What is Alzheimer’s disease?
Alzheimer’s disease is the most common type of irreversible dementia (gradual loss of memory, intellect, rational thought and social skills). Nearly 7 out of 10 people with dementia have the Alzheimer’s type.
While Alzheimer’s disease affects up to 1 in 10 Australians over 65 years of age, and up to 3 in 10 Australians over 85, it is not a normal part of ageing.
The brain contains millions of brain cells (neurons) that organise how the brain stores memories, learns habits and shapes our personality. Signals pass along the connections between brain cells in the form of chemicals called neurotransmitters. Alzheimer’s disease affects these cells and chemicals, disturbing memory, impairing thinking and causing behaviour changes over time. People with Alzheimer’s disease eventually need long-term care and support.
There are 2 main types of Alzheimer’s disease:
- Sporadic Alzheimer’s is the most common form and usually occurs after age 65. Its cause is not fully understood.
- Familial Alzheimer’s (sometimes referred to as 'hereditary') is caused by a very rare genetic condition and results in dementia, usually in people in their 40s and 50s. This is known as younger onset dementia.
What are the symptoms of Alzheimer’s disease?
Early on, Alzheimer’s disease may be hard to notice. The first signs are usually memory loss and difficulty finding the right words for everyday things. However, many people have trouble with memory but don’t have Alzheimer’s — so it’s important to visit a doctor to work out the exact cause of memory problems.
Other common symptoms of Alzheimer’s disease include:
- vagueness in daily conversation
- lack of enthusiasm for activities you once enjoyed
- taking longer to do regular tasks
- forgetting well-known people or places
- difficulty processing questions and instructions
- a decline in social skills
- unpredictable emotions
Alzheimer’s disease is sometimes classified into 3 stages, based on the severity of symptoms:
- Mild Alzheimer’s disease: early signs of dementia, no additional support is usually needed.
- Moderate Alzheimer’s disease: symptoms are difficult to cope with and support is likely to be required.
- Advanced Alzheimer’s disease: continuous care in all daily activities may be needed.
Symptoms will progress differently between people, depending on what areas of the brain are affected. A person’s symptoms may also change from day to day and can become worse with stress, illness or tiredness.
Watch the video below to learn more about the early signs of dementia.
What causes Alzheimer’s disease?
Several processes occur in Alzheimer’s disease, including amyloid plaque deposits, neurofibrillary tangles and neuronal death.
- Amyloid plaques are deposits outside the brain cells — they prevent the brain from passing signals properly.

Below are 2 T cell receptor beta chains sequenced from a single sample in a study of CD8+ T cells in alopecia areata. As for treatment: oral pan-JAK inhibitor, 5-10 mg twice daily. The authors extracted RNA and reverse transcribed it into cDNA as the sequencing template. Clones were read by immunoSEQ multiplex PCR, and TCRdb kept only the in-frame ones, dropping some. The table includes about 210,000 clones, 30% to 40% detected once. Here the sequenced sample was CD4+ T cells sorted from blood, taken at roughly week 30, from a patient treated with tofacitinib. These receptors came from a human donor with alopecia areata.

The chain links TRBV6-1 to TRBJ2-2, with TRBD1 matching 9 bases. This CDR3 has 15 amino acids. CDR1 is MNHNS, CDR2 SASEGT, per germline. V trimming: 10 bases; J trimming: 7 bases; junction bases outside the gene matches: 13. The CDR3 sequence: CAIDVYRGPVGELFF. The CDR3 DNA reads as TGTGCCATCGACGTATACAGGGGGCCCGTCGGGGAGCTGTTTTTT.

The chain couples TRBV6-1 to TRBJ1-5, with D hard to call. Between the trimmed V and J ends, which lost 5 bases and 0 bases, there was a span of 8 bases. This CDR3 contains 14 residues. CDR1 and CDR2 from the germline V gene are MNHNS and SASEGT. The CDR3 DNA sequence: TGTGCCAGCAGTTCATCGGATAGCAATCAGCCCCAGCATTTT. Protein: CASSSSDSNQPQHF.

- Neurofibrillary tangles are deposits inside the brain cells — they kill the cells by blocking off food and energy, causing dementia that worsens over time.
- Neuronal death causes shrinking in the outer layer of the brain (the cortex) which is vital to memory, language and judgement — Alzheimer’s disease is characterised by this shrinkage.
In most cases, scientists are still unsure of what triggers the formation of plaques, tangles and other chemical changes associated with sporadic Alzheimer's disease. Suspected causes include environmental factors, chemical imbalances or the body’s own immune system.
Alzheimer’s disease tends to target the outer part of the brain first, which is associated with learning and short-term memory. As the disease progresses deeper into the brain, other functions are affected and symptoms get worse.
For people with familial Alzheimer’s disease, mutations in 3 genes have been found to increase the production of amyloid plaques that damage the brain. There are other 'risk-factor genes' that may increase a person's chance of getting Alzheimer’s disease earlier in life.
How is Alzheimer’s disease diagnosed?
Unfortunately, there is no single test that can confirm Alzheimer’s disease. A diagnosis comes after careful assessment. This may involve:
- a detailed medical history
- a complete physical and neurological examination
- tests to check intellectual function
- a psychiatric assessment
- neuropsychological tests
- urine and blood tests
- medical imaging, such as an MRI scan to assess shrinking of the brain
After eliminating other possible causes of symptoms (such as vascular dementia, nutritional deficiencies or depression), a clinical diagnosis of Alzheimer’s can be made.
An early diagnosis allows your doctor to work out if there is another cause of your symptoms that may be treatable. If a diagnosis of Alzheimer’s disease is most likely, you can start to discuss medical treatment and further assistance to help slow the degenerative process.
How is Alzheimer's disease treated?